Jan 17, 2011
Other 4184 Views
Inclusion is 'the right of every child to an appropriate and efficient education in his or her local mainstream school.' The implication here is that there are to be no exceptions in regards to a child's culture, gender, ethnicity, and religion, issues of disability, age or sexual orientation. An inclusive classroom is one in which learning happens in small groups with peer helping and supporting each other, it is also 'student centred with a high sense of respect and community.
Teaching English to people who are just beginning to learn English (second-language learners) can be quite a challenge, especially when the novice teacher has not studied languages herself. Teachers should be mindful that language learners have a variety of learning styles much like all students in the regular classrooms. Some students prefer writing while others prefer social interaction as a setting for learning. Visual learners need unique stimulation in the forms of pictures, drawings, and designs; whereas, kinesthetic learners need to employ body movement. For that reason, one would be advised to ask questions to determine the student's level, his preferences, and his cultural background. The correct methodology to be utilized in class depends somewhat upon the learner's and the teacher's preferences. No matter which of the following strategies you should employ to teach your new students, it is preferable to try more than a single strategy and to mix as many as needed.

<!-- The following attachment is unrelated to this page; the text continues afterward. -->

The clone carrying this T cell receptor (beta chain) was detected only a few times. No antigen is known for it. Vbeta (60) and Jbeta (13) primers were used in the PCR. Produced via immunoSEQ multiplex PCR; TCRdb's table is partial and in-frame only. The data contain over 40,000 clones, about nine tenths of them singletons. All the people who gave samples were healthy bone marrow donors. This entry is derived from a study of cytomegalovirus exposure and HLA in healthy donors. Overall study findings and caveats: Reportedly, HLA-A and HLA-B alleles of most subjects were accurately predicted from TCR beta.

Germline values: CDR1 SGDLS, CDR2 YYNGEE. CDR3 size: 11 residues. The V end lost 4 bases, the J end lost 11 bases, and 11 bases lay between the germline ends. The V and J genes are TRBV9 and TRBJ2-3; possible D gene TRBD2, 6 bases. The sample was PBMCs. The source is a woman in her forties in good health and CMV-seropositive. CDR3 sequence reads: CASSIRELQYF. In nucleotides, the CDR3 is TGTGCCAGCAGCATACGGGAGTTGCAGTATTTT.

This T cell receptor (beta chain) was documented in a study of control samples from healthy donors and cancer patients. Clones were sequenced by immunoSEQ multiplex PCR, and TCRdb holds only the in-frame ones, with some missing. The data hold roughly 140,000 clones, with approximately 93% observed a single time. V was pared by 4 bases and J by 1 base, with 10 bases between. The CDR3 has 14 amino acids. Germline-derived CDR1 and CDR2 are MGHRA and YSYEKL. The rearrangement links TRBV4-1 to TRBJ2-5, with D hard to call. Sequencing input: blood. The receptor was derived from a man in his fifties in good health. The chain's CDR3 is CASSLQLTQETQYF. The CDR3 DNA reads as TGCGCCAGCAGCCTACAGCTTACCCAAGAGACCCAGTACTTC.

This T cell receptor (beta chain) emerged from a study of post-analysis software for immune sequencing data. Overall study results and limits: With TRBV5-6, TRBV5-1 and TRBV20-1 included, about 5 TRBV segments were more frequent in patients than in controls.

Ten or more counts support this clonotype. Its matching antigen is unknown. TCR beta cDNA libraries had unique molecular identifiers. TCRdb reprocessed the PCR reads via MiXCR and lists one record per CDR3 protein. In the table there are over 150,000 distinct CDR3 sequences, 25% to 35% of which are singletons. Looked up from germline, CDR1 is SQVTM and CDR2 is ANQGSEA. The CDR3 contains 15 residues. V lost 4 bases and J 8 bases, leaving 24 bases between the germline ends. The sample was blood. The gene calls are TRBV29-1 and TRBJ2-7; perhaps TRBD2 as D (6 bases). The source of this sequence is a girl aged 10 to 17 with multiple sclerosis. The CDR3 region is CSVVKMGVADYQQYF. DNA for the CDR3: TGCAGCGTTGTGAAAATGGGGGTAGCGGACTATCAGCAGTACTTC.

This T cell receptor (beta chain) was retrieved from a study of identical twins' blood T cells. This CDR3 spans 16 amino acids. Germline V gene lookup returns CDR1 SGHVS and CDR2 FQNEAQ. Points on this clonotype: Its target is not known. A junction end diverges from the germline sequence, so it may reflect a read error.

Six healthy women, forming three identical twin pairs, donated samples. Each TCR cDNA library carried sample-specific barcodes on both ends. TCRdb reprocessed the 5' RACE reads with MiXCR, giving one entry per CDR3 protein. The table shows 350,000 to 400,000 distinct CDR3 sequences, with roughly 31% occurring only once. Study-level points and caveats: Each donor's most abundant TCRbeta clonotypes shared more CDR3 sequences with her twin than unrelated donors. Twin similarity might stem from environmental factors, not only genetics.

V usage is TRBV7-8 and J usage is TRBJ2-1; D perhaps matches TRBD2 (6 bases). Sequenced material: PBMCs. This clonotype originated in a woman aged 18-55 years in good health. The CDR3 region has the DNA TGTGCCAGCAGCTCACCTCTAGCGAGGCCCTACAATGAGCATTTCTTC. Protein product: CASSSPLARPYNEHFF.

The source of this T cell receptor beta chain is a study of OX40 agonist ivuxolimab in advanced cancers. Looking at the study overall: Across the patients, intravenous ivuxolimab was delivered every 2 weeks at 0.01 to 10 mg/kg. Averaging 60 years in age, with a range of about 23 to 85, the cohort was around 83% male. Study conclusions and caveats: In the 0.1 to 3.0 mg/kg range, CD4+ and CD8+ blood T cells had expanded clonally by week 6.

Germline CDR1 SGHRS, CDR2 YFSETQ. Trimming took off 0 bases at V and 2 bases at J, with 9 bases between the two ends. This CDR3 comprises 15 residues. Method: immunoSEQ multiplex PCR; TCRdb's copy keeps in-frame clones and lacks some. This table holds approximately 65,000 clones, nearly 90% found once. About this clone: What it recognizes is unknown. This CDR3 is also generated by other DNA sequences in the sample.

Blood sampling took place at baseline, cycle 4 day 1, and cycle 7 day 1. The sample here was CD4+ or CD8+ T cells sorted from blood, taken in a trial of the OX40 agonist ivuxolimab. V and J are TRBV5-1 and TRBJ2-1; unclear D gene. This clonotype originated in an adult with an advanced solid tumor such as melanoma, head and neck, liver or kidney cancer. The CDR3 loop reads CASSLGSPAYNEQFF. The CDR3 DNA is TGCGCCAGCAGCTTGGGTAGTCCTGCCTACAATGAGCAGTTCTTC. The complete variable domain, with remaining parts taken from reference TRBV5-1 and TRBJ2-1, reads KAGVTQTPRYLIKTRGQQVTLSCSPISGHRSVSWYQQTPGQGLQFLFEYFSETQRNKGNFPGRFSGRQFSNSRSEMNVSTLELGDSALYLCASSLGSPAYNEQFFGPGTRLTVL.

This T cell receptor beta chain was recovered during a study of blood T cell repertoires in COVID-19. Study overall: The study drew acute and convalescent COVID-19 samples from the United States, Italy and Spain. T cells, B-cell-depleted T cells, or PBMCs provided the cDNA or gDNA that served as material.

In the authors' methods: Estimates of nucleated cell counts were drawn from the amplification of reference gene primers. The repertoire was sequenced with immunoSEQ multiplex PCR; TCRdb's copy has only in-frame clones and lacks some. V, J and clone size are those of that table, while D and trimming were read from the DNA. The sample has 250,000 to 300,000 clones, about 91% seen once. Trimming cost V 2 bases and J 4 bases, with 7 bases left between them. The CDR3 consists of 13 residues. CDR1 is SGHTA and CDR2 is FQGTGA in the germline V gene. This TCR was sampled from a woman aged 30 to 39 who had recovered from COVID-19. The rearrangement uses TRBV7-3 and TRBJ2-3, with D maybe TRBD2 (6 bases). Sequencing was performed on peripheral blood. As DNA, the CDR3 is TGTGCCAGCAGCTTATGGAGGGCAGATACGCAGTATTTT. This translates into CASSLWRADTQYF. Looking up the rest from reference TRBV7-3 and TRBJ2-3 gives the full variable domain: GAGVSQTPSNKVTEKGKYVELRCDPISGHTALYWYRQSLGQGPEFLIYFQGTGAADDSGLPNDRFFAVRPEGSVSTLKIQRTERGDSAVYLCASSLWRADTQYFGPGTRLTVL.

by Alynna Pamela M. Asetre
Aug 3, 2011
Study Skills 4178 Views
Short term memory loss is a mental health illness wherein a person is unable to recall something that happened a few seconds or minutes ago. This kind of mental illness is usually associated with aging as well as other developmental disorders. Short term memory is essential since it allows you to remember that things that you recently did. It is true however, that short term memory loss is irreversible. But contrary to this, there are methods discovered by a lot of scientists that can improve a person's short term memory.
Nov 14, 2009
Classroom Management 4175 Views
It's hard to listen to someone who's at the end of their tether - had enough - unsupported - growing increasingly disenchanted with their lot...
Aug 8, 2011
Classroom Management 4171 Views
One great way to undoubtedly improve your classroom management as well as the overall organization of your classroom is to establish routines. Implementing routines gives students a straightforward outline to follow and works like a map showing students the appropriate behaviour that teachers want to see. And because routines are followed again and again and never change, they create total consistency for both teacher and student.
Jan 26, 2010
Teaching 4169 Views
Substitute teaching is a great opportunity to get hands on experience working with students. However, going to a new school and working in a new classroom can be a bit intimidating. With that in mind, here are some helpful tips so that you not only "survive" your first day, but that the experience is successful and enjoyable!